Across the country, many states like Pennsylvania that happily accepted stimulus money to pay for existing employees are laying off those workers now that Congress has turned off the spigot. Over the last three years, at least 700,000 state and local government employees have lost their jobs, including teachers, sanitation workers and public safety personnel, contributing a full percentage point to the unemployment rate.

That seems to be just fine with Mitt Romney, who, like many Republicans, does not consider a job to be economically significant unless it is in the private sector. Last week, he attacked President Obama for proposing to help states hire more teachers and other workers, saying the president doesn’t understand that Americans don’t want to hire “more firemen, more policemen, more teachers.” Only right-wing ideologues make that distinction; most Americans know driving a bus or picking up trash is just as important economically as working in a big-box store.

Mr. Romney tried to retreat from those comments on Monday, saying that local-government hiring was not a federal issue, but obviously it is. The federal government provided about 10 percent of K-12 education budgets before the stimulus, and that share increased in the last three years. The stimulus money helped save 400,000 education jobs. Since the stimulus began in 2009, Washington has provided more than a third of state budgets, supporting as many as half-a-million other jobs, but that wasn’t enough to prevent layoffs, which have only increased since the money began running out.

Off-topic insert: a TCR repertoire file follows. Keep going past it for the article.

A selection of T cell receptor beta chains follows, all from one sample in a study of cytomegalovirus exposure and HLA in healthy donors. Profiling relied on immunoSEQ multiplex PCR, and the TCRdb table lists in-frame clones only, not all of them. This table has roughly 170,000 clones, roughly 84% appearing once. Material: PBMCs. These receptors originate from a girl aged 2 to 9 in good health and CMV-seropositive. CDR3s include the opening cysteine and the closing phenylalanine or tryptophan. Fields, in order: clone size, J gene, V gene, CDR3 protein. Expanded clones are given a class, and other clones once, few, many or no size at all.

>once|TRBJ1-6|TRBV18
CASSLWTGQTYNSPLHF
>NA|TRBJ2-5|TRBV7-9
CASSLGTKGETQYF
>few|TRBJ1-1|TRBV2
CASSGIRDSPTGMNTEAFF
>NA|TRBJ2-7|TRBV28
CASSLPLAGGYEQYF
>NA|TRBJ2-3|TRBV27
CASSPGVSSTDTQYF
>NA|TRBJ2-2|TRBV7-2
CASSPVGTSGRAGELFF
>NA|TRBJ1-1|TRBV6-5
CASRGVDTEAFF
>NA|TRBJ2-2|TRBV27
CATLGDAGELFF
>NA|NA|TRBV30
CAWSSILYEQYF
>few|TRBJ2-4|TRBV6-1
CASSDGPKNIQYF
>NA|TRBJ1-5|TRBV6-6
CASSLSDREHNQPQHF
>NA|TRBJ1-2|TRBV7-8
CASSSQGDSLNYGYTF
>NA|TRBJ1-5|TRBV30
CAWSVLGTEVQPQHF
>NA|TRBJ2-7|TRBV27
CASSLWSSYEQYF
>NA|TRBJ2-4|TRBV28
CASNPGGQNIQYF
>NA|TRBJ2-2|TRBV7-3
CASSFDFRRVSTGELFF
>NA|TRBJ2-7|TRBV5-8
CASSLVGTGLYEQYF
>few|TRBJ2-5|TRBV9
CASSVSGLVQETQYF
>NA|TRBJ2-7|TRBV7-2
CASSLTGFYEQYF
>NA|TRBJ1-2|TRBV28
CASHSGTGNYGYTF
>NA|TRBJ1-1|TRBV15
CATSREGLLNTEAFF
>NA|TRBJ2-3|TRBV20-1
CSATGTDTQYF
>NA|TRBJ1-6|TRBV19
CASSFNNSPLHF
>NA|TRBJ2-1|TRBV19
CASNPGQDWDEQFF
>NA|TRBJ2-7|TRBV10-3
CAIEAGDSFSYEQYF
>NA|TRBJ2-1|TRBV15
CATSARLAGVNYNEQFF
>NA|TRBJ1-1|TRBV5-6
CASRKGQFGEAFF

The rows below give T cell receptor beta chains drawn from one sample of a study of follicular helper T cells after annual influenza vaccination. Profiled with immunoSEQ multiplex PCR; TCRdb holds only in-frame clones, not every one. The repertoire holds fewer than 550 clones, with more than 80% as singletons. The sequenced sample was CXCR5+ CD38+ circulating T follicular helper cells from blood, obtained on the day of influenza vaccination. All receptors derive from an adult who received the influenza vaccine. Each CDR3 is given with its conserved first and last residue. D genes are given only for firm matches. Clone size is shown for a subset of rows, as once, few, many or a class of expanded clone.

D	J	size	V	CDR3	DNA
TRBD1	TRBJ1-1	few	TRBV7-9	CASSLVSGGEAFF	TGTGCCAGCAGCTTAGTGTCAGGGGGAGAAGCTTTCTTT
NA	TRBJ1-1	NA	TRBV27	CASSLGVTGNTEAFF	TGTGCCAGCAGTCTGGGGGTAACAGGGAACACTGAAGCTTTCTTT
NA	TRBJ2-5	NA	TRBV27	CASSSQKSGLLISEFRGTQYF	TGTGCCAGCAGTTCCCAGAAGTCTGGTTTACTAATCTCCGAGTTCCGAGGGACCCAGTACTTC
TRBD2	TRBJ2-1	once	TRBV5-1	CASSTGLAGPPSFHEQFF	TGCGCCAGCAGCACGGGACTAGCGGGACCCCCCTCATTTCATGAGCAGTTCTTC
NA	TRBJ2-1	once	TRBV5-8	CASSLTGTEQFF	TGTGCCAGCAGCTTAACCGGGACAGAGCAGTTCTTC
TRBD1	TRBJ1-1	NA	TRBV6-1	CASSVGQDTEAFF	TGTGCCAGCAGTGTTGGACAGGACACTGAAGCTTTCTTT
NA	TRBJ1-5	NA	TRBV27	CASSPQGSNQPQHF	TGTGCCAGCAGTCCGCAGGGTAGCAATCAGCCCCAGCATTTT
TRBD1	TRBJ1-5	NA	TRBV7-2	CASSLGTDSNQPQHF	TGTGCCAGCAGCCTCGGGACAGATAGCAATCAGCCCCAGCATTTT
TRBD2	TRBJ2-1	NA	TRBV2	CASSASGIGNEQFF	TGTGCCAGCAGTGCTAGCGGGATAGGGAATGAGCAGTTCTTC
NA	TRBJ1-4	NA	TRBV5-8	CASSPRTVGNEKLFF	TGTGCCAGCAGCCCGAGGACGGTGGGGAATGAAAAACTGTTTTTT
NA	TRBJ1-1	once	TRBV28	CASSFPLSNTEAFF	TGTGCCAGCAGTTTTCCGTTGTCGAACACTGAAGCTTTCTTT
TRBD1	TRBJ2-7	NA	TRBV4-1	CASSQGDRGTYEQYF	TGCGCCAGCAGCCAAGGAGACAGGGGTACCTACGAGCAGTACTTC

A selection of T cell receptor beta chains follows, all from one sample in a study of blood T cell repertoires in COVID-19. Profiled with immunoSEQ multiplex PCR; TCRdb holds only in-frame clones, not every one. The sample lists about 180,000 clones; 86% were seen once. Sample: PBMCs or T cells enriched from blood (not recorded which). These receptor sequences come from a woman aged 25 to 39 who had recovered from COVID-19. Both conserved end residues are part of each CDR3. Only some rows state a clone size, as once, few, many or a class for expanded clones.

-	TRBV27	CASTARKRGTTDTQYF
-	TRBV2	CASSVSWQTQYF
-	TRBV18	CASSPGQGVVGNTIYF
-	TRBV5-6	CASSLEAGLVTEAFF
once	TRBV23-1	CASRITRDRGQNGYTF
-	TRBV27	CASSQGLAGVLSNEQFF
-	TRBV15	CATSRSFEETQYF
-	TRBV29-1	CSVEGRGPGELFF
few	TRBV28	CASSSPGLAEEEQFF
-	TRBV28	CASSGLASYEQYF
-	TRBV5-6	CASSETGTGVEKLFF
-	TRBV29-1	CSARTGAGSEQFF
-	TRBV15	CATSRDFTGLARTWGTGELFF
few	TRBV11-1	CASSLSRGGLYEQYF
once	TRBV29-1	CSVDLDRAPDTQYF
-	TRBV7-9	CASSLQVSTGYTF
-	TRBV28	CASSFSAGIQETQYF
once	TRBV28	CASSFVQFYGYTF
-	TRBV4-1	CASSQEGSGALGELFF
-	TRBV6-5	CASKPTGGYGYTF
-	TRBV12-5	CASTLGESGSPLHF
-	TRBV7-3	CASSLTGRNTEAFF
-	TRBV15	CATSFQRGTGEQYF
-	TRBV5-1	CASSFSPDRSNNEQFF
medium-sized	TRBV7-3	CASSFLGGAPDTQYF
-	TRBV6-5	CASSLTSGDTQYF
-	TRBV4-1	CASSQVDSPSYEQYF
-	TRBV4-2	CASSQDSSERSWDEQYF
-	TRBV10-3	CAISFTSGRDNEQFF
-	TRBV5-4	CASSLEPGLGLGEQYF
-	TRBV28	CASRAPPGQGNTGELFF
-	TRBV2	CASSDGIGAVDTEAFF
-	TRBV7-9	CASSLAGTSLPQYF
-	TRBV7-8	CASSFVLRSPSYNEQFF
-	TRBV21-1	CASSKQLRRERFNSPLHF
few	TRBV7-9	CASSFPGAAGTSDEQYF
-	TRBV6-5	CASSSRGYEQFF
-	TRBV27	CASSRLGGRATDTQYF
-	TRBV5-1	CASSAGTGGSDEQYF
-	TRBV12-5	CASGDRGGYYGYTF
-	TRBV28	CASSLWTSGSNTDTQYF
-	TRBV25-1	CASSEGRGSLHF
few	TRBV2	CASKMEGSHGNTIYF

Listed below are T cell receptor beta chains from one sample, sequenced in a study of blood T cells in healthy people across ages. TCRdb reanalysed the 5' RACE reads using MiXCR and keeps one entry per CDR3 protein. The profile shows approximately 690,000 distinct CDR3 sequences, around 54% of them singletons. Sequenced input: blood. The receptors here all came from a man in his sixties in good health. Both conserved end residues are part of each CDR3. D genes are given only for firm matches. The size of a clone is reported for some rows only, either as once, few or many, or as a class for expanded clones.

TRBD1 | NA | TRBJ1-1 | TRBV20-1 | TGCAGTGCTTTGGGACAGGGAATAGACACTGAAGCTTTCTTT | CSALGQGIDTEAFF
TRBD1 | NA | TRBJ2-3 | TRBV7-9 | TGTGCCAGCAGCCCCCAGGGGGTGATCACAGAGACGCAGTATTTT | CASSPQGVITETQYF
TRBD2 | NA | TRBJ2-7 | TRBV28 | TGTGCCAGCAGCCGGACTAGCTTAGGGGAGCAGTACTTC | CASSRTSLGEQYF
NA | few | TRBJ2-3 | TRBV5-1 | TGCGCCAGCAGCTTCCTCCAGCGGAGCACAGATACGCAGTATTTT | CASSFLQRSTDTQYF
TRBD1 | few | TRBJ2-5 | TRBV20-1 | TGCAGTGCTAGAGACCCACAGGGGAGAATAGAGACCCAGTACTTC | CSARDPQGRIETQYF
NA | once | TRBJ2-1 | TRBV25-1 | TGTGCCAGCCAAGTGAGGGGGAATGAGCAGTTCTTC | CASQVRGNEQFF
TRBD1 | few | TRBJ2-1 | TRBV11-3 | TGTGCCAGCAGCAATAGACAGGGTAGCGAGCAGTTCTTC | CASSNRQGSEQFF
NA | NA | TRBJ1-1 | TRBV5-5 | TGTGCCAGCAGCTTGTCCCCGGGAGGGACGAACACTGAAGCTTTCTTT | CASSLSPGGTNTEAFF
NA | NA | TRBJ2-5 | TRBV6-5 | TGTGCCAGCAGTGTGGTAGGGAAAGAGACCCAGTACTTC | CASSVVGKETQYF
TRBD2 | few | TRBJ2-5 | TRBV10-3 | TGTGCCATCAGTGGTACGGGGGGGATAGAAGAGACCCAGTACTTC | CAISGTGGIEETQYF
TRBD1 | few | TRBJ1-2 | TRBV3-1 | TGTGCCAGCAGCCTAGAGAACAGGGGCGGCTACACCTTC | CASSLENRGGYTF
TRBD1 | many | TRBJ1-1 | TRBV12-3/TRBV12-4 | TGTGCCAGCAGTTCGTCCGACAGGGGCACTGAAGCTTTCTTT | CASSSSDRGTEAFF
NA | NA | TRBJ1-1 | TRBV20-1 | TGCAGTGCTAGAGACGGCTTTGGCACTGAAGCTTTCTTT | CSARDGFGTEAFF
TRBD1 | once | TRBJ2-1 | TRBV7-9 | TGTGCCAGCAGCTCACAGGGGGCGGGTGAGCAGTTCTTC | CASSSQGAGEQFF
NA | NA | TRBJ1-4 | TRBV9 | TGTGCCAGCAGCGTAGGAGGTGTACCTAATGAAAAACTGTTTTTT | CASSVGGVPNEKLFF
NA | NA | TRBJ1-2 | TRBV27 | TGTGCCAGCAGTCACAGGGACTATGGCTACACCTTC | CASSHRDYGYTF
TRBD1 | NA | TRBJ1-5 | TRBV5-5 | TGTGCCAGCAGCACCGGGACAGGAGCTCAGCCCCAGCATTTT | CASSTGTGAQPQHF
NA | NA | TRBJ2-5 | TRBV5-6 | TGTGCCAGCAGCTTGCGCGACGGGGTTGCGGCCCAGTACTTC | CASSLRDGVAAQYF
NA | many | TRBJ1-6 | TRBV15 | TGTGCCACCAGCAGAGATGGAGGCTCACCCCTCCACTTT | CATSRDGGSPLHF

There have been at least 100,000 education employees laid off nationwide in the last three years; the White House puts the figure at 250,000. California has lost 32,000 teacher jobs — 11 percent of the work force. Pennsylvania laid off nearly 9,000 teachers and other school workers last year, largely because of Governor Corbett’s cuts.
In some cases, states have been forced to cut public employees because of unduly high pension benefits, and we have supported state efforts to reduce those pensions. But putting educators and others back to work ultimately depends on Congress, where Republicans are blocking vital legislation to bolster a faltering economy. For desperate cities like Reading, time is running out.

http://www.nytimes.com/2012/06/13/op...gewanted=print
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Old 06-13-2012, 01:12 PM
 
Location: Portland OR
2,193 posts, read 3,224,820 times
Reputation: 3750
Quote:
Originally Posted by artisan4 View Post
It's a basic philisophical difference: do you only care about feathering your own nest, or are you your brother's keeper? When it's a choice between Haiti and Sweden, Sweden wins hands down. People like Walker want our country to become Haiti, as long as they are in the master's house of course.

Sweden has moved towards free market solutions over the last decade as the country woke up to the fact that there is no free lunch provided by gov't.
Sweden and the Nordic countries are moving towards free market solutions while USA is moving away from them.

Haiti is not an example of free market, limited government practice. Haiti is just corrupt government, nothing more.

In the long term, government cannot be adept at being "your brother's keeper".
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Old 06-13-2012, 02:27 PM
 
3,409 posts, read 4,357,929 times
Reputation: 4231
Quote:
Originally Posted by artisan4 View Post
Here's what the Republicons are good at: producing poverty.


June 12, 2012

Pink Slips

The school district in Reading, Pa. — the nation’s poorest city — laid off 110 teachers last week, along with hundreds of other employees. As elementary students watched in shock, many of their favorite teachers were pulled out of an assembly one by one and given the bad news by district officials, The Reading Eagle reported.